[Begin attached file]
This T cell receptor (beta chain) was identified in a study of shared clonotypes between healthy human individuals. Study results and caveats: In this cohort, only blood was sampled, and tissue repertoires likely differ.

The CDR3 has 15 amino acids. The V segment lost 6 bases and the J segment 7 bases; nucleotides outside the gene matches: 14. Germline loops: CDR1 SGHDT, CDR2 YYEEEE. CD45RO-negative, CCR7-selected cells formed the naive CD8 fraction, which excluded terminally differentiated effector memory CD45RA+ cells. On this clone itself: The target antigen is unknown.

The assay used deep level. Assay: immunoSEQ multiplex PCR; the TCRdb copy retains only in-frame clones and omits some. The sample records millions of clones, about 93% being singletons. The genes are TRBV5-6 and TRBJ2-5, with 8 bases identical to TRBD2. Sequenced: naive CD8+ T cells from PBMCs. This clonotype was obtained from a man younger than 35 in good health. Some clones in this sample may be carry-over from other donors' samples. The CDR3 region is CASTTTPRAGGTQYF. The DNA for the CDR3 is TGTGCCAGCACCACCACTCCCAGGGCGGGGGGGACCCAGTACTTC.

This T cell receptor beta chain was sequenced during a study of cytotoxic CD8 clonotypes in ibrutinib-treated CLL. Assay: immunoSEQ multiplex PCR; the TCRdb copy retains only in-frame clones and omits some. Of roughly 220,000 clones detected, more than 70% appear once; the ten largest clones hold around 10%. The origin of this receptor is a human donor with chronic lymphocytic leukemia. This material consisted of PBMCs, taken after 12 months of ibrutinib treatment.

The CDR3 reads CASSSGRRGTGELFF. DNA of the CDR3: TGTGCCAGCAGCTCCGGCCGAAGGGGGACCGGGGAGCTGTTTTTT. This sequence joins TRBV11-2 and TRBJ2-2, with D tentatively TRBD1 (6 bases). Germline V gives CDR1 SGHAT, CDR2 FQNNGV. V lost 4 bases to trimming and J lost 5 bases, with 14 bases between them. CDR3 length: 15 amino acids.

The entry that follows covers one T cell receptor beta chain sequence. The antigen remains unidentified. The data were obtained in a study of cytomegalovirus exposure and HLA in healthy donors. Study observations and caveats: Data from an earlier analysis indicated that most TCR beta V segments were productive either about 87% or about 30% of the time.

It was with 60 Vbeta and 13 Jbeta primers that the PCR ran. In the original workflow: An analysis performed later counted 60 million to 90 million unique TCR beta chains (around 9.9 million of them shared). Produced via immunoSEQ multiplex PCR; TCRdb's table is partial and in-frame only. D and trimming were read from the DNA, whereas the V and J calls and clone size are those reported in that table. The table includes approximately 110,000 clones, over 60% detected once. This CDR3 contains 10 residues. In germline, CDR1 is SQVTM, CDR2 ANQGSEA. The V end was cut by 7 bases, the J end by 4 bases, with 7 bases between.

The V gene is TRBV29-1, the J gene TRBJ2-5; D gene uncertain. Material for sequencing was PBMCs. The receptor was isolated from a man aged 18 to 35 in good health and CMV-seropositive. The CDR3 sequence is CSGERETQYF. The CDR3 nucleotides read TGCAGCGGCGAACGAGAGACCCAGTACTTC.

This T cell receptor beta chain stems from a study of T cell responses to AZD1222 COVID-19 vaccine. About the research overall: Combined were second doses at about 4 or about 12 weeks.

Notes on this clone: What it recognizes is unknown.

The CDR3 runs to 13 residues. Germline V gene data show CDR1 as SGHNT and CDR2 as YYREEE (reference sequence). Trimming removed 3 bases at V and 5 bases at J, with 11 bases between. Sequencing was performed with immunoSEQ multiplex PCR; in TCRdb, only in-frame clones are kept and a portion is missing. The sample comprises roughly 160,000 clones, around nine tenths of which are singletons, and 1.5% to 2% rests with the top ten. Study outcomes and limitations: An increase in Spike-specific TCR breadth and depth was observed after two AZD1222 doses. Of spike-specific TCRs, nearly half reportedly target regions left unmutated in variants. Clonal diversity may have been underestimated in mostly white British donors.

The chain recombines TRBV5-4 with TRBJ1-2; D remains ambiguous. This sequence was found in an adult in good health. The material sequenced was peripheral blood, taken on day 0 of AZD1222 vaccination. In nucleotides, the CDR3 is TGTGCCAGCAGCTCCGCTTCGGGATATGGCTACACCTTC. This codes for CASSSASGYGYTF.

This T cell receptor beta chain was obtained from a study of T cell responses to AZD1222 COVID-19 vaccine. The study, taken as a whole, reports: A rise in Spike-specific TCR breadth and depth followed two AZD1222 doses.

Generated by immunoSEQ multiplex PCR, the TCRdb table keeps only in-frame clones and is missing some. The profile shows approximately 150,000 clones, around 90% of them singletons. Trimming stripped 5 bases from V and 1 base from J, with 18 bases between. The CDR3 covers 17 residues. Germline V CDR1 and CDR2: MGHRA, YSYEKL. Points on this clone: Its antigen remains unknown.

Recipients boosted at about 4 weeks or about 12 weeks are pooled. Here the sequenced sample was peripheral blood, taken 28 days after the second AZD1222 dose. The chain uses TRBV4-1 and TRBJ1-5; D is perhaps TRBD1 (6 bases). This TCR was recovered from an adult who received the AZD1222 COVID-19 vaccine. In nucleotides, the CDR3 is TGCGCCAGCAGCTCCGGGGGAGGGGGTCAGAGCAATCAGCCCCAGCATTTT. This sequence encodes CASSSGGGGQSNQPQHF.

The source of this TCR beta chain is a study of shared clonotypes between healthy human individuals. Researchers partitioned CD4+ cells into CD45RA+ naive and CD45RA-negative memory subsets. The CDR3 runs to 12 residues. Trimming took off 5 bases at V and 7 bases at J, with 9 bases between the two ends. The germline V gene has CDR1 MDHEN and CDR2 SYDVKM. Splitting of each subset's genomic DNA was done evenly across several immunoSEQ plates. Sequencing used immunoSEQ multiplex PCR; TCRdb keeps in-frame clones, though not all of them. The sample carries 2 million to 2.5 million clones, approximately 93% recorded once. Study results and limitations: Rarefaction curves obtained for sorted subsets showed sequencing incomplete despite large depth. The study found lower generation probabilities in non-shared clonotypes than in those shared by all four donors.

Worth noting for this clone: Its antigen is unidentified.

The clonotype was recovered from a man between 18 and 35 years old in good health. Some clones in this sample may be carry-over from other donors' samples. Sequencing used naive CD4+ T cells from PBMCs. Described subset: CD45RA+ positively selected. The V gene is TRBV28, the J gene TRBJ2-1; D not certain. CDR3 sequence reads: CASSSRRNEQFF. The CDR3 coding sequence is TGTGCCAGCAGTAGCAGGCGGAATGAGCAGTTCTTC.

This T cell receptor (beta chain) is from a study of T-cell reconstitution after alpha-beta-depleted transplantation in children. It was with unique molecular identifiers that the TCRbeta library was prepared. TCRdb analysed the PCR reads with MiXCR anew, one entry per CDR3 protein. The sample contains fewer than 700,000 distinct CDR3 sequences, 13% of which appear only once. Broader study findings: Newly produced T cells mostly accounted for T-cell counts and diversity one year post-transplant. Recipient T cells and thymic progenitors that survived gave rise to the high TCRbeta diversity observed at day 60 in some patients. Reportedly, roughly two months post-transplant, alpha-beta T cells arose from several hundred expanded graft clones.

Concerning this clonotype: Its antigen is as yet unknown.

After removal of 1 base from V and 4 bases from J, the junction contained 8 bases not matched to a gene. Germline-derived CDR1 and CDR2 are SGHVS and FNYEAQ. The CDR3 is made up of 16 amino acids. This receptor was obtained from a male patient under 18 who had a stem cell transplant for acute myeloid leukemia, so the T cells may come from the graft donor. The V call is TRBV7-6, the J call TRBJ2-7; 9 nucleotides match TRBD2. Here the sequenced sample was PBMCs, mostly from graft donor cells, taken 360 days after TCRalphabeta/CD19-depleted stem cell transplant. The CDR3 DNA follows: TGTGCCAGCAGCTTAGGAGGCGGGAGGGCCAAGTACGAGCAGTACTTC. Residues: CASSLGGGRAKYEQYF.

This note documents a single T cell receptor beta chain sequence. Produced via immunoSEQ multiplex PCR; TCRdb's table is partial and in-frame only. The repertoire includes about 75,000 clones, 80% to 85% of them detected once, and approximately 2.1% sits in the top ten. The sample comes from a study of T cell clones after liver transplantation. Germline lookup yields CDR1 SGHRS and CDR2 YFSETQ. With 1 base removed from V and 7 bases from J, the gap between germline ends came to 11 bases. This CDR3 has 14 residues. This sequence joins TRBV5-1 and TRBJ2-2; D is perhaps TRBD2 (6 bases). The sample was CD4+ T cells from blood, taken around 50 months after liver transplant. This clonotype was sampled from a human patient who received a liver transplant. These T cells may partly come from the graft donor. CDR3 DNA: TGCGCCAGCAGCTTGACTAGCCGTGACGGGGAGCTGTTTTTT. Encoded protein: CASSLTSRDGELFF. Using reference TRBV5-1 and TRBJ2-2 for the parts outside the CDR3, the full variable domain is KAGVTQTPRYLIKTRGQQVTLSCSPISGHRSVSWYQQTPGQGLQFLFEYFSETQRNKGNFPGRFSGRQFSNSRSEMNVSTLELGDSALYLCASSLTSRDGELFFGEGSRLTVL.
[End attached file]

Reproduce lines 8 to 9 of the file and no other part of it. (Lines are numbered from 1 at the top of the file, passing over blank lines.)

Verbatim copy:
The V gene is TRBV29-1, the J gene TRBJ2-5; D gene uncertain. Material for sequencing was PBMCs. The receptor was isolated from a man aged 18 to 35 in good health and CMV-seropositive. The CDR3 sequence is CSGERETQYF. The CDR3 nucleotides read TGCAGCGGCGAACGAGAGACCCAGTACTTC.

This T cell receptor beta chain stems from a study of T cell responses to AZD1222 COVID-19 vaccine. About the research overall: Combined were second doses at about 4 or about 12 weeks.